Slack Makes Competition Complaint Against Microsoft Teams to European Commission

They just want fair competition

Slack made an anti-competition complaint to the European Commission about Microsoft Teams. According to the company, “Microsoft has illegally tied its Teams product into its market-dominant Office productivity suite, force installing it for millions, blocking its removal, and hiding the true cost to enterprise customers,” which is an abuse of its market and apparent breach of EU anti-competitive laws.

In a statement, Jonathan Prince, Vice President of Communications and Policy at Slack, claimed they are confident that they win on merit, but “cannot ignore illegal behaviour that deprives customers of access to the tools and solutions they want”.

While previously Slack did not consider Teams competition, the unprecedented rise of remote working this year gave room for Microsoft to overtake Slack thanks to its conference call feature. Speaking to The Verge, a spokesperson for Microsoft said: “We created Teams to combine the ability to collaborate with the ability to connect via video, because that’s what people want.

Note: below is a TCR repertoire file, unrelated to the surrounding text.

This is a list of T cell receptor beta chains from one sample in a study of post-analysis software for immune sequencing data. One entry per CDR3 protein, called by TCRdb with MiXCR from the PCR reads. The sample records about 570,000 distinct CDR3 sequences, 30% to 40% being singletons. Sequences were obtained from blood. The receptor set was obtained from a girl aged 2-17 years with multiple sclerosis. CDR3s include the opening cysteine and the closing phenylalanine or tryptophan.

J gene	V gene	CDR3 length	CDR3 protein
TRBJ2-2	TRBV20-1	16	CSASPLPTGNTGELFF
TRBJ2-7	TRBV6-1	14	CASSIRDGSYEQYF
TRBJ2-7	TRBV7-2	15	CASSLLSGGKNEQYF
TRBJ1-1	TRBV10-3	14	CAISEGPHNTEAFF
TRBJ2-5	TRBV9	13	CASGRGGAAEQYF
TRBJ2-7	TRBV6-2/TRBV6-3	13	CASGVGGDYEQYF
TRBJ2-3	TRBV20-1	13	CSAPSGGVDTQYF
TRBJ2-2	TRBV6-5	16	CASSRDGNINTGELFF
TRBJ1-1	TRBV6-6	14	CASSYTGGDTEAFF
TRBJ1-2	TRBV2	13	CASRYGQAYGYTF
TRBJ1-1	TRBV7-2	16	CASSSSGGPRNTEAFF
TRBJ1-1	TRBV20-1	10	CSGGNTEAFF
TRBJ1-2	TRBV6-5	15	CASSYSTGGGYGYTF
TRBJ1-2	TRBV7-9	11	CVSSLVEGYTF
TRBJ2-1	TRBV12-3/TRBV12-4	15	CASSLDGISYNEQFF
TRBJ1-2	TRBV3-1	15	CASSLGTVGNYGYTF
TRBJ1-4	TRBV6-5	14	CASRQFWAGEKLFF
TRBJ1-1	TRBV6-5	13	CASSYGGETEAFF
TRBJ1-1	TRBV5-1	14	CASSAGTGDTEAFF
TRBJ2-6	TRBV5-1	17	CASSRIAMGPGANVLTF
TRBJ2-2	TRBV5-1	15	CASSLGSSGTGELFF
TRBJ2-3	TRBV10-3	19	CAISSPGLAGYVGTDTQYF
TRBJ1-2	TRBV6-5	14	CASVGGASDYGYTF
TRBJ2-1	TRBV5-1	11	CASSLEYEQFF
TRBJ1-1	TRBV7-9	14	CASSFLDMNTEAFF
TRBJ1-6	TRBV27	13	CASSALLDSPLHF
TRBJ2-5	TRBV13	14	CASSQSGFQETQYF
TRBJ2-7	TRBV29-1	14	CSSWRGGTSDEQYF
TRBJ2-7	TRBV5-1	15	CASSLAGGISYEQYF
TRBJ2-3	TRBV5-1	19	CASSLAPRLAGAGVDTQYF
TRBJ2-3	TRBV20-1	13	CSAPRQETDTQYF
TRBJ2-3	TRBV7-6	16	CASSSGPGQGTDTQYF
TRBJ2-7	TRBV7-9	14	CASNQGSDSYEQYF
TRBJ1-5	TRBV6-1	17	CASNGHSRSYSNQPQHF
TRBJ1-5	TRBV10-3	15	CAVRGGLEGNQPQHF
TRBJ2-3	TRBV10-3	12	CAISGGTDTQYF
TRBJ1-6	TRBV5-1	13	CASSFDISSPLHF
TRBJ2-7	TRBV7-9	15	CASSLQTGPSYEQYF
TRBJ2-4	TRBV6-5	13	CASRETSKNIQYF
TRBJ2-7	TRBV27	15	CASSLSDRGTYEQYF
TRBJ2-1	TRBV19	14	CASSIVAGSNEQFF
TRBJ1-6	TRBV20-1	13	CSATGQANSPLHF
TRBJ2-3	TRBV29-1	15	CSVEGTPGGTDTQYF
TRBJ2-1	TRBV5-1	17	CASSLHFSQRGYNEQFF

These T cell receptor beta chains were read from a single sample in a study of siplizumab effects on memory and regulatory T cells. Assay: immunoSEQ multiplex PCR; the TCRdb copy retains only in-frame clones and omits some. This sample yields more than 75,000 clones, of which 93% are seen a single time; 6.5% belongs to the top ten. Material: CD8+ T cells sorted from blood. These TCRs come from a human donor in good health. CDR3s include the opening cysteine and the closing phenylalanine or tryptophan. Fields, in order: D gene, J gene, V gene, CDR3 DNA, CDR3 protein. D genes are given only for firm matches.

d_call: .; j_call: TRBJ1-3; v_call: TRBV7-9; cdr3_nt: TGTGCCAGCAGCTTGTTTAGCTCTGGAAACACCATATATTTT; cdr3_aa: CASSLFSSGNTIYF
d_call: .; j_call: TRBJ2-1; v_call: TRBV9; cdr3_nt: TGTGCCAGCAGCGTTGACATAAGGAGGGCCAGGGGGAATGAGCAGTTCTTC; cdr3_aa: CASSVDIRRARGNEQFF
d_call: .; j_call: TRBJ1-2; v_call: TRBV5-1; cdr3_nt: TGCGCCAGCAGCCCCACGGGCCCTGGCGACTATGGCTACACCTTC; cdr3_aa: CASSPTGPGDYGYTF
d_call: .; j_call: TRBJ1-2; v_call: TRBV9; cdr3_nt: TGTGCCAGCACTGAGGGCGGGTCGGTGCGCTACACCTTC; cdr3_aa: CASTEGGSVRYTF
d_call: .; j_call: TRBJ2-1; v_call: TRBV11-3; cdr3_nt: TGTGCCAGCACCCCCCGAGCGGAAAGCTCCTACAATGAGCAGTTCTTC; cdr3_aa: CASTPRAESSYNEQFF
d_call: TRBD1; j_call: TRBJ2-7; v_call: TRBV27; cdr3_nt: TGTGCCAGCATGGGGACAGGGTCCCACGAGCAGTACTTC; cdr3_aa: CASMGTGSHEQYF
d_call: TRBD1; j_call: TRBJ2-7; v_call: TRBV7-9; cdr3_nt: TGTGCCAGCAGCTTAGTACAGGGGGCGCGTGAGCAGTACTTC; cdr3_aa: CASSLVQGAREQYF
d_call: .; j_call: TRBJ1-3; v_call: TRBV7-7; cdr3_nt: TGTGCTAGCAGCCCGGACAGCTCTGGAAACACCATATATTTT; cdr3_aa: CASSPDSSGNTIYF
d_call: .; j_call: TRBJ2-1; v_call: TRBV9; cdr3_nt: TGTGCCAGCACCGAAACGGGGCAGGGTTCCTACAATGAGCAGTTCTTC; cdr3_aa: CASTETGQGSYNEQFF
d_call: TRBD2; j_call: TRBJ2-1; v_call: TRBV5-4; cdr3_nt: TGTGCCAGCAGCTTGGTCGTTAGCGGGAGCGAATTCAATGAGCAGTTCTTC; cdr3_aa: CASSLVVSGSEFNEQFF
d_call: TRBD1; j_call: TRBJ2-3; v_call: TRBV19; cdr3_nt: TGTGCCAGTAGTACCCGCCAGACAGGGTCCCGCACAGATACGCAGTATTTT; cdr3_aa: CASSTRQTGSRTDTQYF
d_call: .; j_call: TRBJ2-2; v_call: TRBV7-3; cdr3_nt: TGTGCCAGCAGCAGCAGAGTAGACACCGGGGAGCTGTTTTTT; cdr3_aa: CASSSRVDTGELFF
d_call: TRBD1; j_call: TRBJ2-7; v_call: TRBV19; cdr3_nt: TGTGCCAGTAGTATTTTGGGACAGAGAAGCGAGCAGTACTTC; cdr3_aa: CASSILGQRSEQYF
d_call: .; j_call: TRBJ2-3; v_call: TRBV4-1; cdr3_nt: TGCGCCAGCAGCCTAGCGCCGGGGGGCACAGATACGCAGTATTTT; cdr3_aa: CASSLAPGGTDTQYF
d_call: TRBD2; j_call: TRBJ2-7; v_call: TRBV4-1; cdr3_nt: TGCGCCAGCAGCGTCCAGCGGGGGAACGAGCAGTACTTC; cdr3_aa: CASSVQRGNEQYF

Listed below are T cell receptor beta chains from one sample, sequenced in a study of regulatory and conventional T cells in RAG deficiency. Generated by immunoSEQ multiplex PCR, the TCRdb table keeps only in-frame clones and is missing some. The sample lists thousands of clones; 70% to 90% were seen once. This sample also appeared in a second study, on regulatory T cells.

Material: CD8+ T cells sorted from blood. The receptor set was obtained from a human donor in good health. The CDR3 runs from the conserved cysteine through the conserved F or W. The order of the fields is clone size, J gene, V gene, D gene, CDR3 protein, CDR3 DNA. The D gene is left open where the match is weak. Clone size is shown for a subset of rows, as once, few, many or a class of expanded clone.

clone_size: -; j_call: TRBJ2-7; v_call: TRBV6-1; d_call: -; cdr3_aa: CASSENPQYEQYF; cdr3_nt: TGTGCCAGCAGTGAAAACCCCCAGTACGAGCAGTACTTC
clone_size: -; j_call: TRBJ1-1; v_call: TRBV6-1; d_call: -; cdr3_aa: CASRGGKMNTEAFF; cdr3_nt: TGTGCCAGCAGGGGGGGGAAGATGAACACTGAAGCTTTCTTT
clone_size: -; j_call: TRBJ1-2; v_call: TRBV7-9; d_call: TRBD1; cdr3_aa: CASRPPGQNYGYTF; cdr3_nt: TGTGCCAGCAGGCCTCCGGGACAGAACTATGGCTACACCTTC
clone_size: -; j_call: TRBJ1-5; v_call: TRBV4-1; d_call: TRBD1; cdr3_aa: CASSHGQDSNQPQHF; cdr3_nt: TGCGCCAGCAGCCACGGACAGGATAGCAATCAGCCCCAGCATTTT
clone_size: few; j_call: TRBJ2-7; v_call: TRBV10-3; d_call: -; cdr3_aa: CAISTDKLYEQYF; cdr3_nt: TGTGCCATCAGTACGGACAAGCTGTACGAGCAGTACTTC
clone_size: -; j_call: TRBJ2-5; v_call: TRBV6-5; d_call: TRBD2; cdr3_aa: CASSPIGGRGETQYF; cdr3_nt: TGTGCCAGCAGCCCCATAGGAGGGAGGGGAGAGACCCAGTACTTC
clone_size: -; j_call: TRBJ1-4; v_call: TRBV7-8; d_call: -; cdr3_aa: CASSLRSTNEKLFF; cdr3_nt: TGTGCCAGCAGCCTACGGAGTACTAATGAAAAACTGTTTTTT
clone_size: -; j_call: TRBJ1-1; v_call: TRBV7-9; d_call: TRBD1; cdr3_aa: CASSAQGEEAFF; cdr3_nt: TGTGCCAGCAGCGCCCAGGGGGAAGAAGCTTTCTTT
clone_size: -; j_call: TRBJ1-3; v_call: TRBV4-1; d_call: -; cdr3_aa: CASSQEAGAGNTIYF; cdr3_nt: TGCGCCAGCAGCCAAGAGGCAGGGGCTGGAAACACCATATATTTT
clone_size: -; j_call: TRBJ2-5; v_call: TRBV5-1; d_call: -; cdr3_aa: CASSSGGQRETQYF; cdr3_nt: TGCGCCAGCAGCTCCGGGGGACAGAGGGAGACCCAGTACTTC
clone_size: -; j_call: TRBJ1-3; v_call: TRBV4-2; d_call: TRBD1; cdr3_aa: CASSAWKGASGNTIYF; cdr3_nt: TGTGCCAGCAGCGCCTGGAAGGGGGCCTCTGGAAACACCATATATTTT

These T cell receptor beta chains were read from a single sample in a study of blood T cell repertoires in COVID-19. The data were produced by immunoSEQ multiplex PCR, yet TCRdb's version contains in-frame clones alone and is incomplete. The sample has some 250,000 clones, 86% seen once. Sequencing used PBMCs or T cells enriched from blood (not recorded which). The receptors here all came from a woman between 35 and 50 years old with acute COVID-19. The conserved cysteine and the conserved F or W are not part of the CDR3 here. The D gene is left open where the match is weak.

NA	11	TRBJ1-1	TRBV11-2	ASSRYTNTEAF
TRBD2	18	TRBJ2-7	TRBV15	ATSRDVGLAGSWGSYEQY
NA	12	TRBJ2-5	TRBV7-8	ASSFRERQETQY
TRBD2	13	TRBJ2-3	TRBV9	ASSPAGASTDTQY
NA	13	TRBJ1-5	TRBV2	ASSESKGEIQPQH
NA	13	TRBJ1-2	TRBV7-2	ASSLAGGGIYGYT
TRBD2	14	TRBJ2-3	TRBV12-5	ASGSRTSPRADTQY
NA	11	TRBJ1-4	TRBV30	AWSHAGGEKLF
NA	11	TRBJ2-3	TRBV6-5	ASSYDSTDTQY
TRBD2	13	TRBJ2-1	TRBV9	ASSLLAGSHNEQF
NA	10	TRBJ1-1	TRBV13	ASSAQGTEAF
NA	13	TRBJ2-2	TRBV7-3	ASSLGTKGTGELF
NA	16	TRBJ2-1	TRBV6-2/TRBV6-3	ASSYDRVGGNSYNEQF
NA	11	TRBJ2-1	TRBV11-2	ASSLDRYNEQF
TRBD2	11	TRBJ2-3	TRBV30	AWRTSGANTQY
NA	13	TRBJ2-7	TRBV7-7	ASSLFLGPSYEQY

“With COVID-19, the market has embraced Teams in record numbers while Slack suffered from its absence of video-conferencing”.

The proof is in the pudding here, with Teams boasting 75 million daily users in April, with one day saying 200 million during the height of lockdown. Although, Slack did break personal records in March and rolled out a redesigned app for android and iOS in May. 

“But,” Prince added in his statement, “this is much bigger than Slack versus Microsoft – this is a proxy for two very different philosophies for the future of digital ecosystems, gateways versus gatekeepers”.

In the same statement, General Counsel at Slack, David Schellhase claimed that Slack just wants “fair competition and a level playing field” which drives “drives innovation and creates the best products and the most choice for customers,” adding, “Competition and antitrust laws are designed to ensure that dominant companies are not allowed to foreclose competition illegally. 

“We’re asking the EU to be a neutral referee, examine the facts, and enforce the law”.

The European Commission will now review the complaint and decide whether to open a formal investigation into Microsoft’s anti-competitive practices.

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